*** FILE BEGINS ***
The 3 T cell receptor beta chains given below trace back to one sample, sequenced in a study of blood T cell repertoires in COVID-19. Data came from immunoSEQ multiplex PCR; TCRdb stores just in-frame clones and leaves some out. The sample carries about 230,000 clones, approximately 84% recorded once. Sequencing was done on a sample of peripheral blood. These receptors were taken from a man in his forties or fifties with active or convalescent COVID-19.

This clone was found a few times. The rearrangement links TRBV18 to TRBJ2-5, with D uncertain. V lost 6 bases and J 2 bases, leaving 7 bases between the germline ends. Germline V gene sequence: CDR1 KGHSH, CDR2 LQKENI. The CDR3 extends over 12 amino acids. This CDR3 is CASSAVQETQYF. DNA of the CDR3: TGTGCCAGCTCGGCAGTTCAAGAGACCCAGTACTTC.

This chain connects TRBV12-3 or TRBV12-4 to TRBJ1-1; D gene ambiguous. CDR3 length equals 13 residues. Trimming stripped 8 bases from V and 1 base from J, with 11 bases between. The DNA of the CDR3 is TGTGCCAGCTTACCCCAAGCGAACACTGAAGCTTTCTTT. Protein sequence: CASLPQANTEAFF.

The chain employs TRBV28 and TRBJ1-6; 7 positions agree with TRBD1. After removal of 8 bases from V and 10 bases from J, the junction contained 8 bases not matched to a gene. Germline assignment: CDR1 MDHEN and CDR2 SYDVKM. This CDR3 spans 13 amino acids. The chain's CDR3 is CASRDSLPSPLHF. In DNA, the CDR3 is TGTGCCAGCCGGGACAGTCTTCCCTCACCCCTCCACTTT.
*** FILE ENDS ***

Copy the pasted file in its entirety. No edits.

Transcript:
The 3 T cell receptor beta chains given below trace back to one sample, sequenced in a study of blood T cell repertoires in COVID-19. Data came from immunoSEQ multiplex PCR; TCRdb stores just in-frame clones and leaves some out. The sample carries about 230,000 clones, approximately 84% recorded once. Sequencing was done on a sample of peripheral blood. These receptors were taken from a man in his forties or fifties with active or convalescent COVID-19.

This clone was found a few times. The rearrangement links TRBV18 to TRBJ2-5, with D uncertain. V lost 6 bases and J 2 bases, leaving 7 bases between the germline ends. Germline V gene sequence: CDR1 KGHSH, CDR2 LQKENI. The CDR3 extends over 12 amino acids. This CDR3 is CASSAVQETQYF. DNA of the CDR3: TGTGCCAGCTCGGCAGTTCAAGAGACCCAGTACTTC.

This chain connects TRBV12-3 or TRBV12-4 to TRBJ1-1; D gene ambiguous. CDR3 length equals 13 residues. Trimming stripped 8 bases from V and 1 base from J, with 11 bases between. The DNA of the CDR3 is TGTGCCAGCTTACCCCAAGCGAACACTGAAGCTTTCTTT. Protein sequence: CASLPQANTEAFF.

The chain employs TRBV28 and TRBJ1-6; 7 positions agree with TRBD1. After removal of 8 bases from V and 10 bases from J, the junction contained 8 bases not matched to a gene. Germline assignment: CDR1 MDHEN and CDR2 SYDVKM. This CDR3 spans 13 amino acids. The chain's CDR3 is CASRDSLPSPLHF. In DNA, the CDR3 is TGTGCCAGCCGGGACAGTCTTCCCTCACCCCTCCACTTT.